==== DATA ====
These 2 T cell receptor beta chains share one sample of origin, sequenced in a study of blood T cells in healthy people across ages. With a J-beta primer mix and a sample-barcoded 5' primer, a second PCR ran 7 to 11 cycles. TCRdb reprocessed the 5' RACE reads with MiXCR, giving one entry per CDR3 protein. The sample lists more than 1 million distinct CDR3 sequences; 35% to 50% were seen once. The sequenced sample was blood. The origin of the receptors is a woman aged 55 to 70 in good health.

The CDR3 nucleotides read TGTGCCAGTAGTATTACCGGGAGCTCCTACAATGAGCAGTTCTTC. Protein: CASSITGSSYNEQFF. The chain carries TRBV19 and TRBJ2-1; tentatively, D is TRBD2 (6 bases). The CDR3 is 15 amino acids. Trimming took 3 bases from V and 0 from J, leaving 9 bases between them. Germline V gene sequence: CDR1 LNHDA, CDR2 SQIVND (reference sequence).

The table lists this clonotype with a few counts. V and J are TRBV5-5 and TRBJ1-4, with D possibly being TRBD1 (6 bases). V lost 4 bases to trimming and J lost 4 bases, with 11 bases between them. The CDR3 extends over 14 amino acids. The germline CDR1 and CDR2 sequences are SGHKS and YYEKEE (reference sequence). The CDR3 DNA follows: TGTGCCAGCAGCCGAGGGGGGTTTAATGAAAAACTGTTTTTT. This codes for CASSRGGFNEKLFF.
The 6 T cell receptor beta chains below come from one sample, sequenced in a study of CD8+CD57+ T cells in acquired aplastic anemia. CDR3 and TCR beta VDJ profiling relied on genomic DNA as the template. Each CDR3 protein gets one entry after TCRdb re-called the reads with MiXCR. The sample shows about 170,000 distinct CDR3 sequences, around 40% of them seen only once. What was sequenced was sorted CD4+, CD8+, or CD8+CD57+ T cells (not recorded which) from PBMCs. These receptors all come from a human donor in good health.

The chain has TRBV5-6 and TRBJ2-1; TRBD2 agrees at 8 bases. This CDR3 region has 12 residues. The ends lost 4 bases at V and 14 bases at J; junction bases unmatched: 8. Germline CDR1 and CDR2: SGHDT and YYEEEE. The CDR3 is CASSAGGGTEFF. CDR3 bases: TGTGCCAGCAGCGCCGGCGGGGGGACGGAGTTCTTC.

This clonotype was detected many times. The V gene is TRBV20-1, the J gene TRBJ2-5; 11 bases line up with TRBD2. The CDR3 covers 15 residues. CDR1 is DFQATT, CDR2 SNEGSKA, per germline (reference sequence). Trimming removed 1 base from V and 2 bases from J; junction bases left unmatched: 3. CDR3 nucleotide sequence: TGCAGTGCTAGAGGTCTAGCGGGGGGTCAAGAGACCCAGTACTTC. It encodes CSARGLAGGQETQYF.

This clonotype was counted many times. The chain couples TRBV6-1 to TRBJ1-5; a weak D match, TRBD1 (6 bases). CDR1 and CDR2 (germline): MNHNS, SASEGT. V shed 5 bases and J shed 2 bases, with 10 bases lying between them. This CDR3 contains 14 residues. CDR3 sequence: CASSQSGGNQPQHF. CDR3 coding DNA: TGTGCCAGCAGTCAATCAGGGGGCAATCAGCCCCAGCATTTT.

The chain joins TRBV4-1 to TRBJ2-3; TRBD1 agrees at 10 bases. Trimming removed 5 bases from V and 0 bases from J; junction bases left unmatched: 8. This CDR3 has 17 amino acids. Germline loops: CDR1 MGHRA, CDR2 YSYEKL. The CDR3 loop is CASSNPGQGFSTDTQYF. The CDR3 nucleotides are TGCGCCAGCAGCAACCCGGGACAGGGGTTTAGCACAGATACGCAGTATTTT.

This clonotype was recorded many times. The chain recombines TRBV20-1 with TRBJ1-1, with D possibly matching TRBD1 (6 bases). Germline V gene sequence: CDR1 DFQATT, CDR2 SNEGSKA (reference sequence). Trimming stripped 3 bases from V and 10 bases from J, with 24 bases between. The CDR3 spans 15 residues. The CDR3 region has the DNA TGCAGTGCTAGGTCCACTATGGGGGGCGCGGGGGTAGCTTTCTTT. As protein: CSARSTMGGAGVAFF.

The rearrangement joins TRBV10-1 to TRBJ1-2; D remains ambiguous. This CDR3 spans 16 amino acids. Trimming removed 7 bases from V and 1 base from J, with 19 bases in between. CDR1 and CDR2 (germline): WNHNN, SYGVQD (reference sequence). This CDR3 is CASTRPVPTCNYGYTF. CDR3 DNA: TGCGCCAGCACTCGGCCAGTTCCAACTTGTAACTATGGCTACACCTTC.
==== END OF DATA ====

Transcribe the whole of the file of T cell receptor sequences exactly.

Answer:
These 2 T cell receptor beta chains share one sample of origin, sequenced in a study of blood T cells in healthy people across ages. With a J-beta primer mix and a sample-barcoded 5' primer, a second PCR ran 7 to 11 cycles. TCRdb reprocessed the 5' RACE reads with MiXCR, giving one entry per CDR3 protein. The sample lists more than 1 million distinct CDR3 sequences; 35% to 50% were seen once. The sequenced sample was blood. The origin of the receptors is a woman aged 55 to 70 in good health.

The CDR3 nucleotides read TGTGCCAGTAGTATTACCGGGAGCTCCTACAATGAGCAGTTCTTC. Protein: CASSITGSSYNEQFF. The chain carries TRBV19 and TRBJ2-1; tentatively, D is TRBD2 (6 bases). The CDR3 is 15 amino acids. Trimming took 3 bases from V and 0 from J, leaving 9 bases between them. Germline V gene sequence: CDR1 LNHDA, CDR2 SQIVND (reference sequence).

The table lists this clonotype with a few counts. V and J are TRBV5-5 and TRBJ1-4, with D possibly being TRBD1 (6 bases). V lost 4 bases to trimming and J lost 4 bases, with 11 bases between them. The CDR3 extends over 14 amino acids. The germline CDR1 and CDR2 sequences are SGHKS and YYEKEE (reference sequence). The CDR3 DNA follows: TGTGCCAGCAGCCGAGGGGGGTTTAATGAAAAACTGTTTTTT. This codes for CASSRGGFNEKLFF.
The 6 T cell receptor beta chains below come from one sample, sequenced in a study of CD8+CD57+ T cells in acquired aplastic anemia. CDR3 and TCR beta VDJ profiling relied on genomic DNA as the template. Each CDR3 protein gets one entry after TCRdb re-called the reads with MiXCR. The sample shows about 170,000 distinct CDR3 sequences, around 40% of them seen only once. What was sequenced was sorted CD4+, CD8+, or CD8+CD57+ T cells (not recorded which) from PBMCs. These receptors all come from a human donor in good health.

The chain has TRBV5-6 and TRBJ2-1; TRBD2 agrees at 8 bases. This CDR3 region has 12 residues. The ends lost 4 bases at V and 14 bases at J; junction bases unmatched: 8. Germline CDR1 and CDR2: SGHDT and YYEEEE. The CDR3 is CASSAGGGTEFF. CDR3 bases: TGTGCCAGCAGCGCCGGCGGGGGGACGGAGTTCTTC.

This clonotype was detected many times. The V gene is TRBV20-1, the J gene TRBJ2-5; 11 bases line up with TRBD2. The CDR3 covers 15 residues. CDR1 is DFQATT, CDR2 SNEGSKA, per germline (reference sequence). Trimming removed 1 base from V and 2 bases from J; junction bases left unmatched: 3. CDR3 nucleotide sequence: TGCAGTGCTAGAGGTCTAGCGGGGGGTCAAGAGACCCAGTACTTC. It encodes CSARGLAGGQETQYF.

This clonotype was counted many times. The chain couples TRBV6-1 to TRBJ1-5; a weak D match, TRBD1 (6 bases). CDR1 and CDR2 (germline): MNHNS, SASEGT. V shed 5 bases and J shed 2 bases, with 10 bases lying between them. This CDR3 contains 14 residues. CDR3 sequence: CASSQSGGNQPQHF. CDR3 coding DNA: TGTGCCAGCAGTCAATCAGGGGGCAATCAGCCCCAGCATTTT.

The chain joins TRBV4-1 to TRBJ2-3; TRBD1 agrees at 10 bases. Trimming removed 5 bases from V and 0 bases from J; junction bases left unmatched: 8. This CDR3 has 17 amino acids. Germline loops: CDR1 MGHRA, CDR2 YSYEKL. The CDR3 loop is CASSNPGQGFSTDTQYF. The CDR3 nucleotides are TGCGCCAGCAGCAACCCGGGACAGGGGTTTAGCACAGATACGCAGTATTTT.

This clonotype was recorded many times. The chain recombines TRBV20-1 with TRBJ1-1, with D possibly matching TRBD1 (6 bases). Germline V gene sequence: CDR1 DFQATT, CDR2 SNEGSKA (reference sequence). Trimming stripped 3 bases from V and 10 bases from J, with 24 bases between. The CDR3 spans 15 residues. The CDR3 region has the DNA TGCAGTGCTAGGTCCACTATGGGGGGCGCGGGGGTAGCTTTCTTT. As protein: CSARSTMGGAGVAFF.

The rearrangement joins TRBV10-1 to TRBJ1-2; D remains ambiguous. This CDR3 spans 16 amino acids. Trimming removed 7 bases from V and 1 base from J, with 19 bases in between. CDR1 and CDR2 (germline): WNHNN, SYGVQD (reference sequence). This CDR3 is CASTRPVPTCNYGYTF. CDR3 DNA: TGCGCCAGCACTCGGCCAGTTCCAACTTGTAACTATGGCTACACCTTC.